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WA State’s I-1351: Successful K-12 Class Size Reduction

Great news for WA state coming out of the 2014 elections! Voters there passed a class size reduction ballot initiative. Provisions include: Initiative 1351 would lower class sizes for kindergarten through 12th grade and create 25,000 more jobs, including about 7,400 for teachers. The state Office of Financial Management estimates the measure would cost $4.7 billion through 2019. Mostly supported by teachers’ unions, the measure would establish limits for class sizes – 17 students for kindergarten through 3rd grade and 25 students for grades 4 through 12. Low-income schools would have smaller classes. Read about the margin of voter approval and other details having to do with the funding requirements to support this new policy change here. Bill text from the state of Washington is attached as a pdf.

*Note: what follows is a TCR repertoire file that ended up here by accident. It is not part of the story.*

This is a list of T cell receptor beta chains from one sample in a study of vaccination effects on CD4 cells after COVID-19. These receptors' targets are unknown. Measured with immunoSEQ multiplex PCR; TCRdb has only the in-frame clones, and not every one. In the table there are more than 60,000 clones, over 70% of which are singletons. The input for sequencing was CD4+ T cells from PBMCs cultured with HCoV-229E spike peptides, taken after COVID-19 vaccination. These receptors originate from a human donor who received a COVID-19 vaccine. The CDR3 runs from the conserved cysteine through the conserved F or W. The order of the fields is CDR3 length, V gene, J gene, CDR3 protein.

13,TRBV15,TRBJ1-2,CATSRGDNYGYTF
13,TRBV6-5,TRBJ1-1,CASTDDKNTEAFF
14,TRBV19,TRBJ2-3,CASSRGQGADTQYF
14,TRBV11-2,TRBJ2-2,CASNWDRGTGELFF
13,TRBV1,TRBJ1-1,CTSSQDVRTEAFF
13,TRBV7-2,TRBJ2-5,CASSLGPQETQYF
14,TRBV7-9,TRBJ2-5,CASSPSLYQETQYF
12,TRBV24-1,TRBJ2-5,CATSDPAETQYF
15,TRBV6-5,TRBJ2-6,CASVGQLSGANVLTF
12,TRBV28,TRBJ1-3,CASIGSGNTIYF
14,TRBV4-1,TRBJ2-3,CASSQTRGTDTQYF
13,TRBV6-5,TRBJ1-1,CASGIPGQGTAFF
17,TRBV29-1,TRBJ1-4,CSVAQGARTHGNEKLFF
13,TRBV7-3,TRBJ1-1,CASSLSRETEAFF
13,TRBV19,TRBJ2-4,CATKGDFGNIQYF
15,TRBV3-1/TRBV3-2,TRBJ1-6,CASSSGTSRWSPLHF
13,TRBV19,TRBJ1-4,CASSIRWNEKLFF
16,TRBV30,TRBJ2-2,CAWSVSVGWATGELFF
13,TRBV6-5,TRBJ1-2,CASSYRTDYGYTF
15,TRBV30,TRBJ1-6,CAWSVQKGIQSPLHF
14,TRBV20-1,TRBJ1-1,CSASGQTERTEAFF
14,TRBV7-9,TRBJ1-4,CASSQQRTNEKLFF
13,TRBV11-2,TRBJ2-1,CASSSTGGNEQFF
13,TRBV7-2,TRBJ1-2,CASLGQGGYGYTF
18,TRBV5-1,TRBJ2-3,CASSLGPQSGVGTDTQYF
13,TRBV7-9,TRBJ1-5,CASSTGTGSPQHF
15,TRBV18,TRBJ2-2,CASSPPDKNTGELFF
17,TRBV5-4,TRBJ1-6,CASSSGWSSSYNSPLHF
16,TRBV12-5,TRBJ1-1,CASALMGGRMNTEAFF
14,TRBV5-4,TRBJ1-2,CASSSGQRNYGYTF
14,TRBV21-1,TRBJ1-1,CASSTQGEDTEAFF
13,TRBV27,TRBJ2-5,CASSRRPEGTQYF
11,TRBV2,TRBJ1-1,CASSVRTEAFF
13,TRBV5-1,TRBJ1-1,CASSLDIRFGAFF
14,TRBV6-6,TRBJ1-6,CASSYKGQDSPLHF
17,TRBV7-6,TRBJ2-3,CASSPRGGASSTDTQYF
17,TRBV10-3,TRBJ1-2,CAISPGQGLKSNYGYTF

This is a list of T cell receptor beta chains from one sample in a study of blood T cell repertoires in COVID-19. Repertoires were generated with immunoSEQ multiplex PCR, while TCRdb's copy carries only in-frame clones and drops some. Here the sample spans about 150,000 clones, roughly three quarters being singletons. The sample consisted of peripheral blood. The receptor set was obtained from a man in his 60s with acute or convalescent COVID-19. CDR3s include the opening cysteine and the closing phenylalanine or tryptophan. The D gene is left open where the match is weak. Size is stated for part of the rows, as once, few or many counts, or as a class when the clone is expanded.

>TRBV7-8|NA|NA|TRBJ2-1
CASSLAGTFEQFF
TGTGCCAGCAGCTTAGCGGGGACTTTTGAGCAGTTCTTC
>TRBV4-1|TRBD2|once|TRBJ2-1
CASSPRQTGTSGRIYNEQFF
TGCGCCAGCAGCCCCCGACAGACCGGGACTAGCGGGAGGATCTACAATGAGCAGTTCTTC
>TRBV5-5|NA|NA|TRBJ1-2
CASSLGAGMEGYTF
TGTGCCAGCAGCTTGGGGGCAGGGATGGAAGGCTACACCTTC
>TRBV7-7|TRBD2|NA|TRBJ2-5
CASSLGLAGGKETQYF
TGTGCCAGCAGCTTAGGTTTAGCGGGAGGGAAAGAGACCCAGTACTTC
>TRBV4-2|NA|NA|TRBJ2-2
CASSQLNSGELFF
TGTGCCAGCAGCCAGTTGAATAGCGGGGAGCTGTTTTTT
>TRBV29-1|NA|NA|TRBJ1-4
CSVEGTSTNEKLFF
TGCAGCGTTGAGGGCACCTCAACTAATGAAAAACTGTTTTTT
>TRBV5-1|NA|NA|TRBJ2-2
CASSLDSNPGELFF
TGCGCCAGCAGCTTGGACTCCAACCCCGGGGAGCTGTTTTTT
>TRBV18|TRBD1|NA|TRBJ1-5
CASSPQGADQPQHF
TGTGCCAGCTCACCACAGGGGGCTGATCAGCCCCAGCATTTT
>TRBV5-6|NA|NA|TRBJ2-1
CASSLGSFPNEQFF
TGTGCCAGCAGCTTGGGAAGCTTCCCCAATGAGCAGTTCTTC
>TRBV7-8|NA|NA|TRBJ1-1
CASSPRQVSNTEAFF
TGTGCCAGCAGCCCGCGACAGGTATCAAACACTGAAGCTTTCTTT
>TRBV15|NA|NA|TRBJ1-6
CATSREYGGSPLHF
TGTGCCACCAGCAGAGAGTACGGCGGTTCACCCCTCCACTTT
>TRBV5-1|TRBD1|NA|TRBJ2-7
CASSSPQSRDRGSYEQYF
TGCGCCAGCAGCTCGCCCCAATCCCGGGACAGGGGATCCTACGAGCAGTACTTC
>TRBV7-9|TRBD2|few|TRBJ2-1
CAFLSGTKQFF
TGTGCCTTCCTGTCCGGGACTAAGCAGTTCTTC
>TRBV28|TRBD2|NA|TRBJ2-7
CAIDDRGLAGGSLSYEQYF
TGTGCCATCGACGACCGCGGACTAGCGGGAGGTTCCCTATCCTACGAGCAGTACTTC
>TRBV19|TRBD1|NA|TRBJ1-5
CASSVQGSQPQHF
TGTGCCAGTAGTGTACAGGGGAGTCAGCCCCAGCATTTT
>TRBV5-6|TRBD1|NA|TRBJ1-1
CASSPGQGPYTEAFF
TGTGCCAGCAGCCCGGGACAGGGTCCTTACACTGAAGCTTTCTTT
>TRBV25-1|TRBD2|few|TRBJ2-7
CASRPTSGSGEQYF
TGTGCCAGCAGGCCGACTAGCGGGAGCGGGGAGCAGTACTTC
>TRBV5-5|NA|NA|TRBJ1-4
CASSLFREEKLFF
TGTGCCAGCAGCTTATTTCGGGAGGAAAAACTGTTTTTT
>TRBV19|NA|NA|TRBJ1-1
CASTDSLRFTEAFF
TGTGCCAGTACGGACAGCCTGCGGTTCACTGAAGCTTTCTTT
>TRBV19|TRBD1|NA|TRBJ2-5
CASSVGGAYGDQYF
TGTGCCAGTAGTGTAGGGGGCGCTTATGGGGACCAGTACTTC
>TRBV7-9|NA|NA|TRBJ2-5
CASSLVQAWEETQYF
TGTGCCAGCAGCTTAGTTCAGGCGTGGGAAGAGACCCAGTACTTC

K12NN Site Admin November 13, 2014 November 13, 2014 class size reduction, laws (passed)
Presuming Incompetence: Decolonizing Epistemologies of Deficit Thinking by Rebeca Burciaga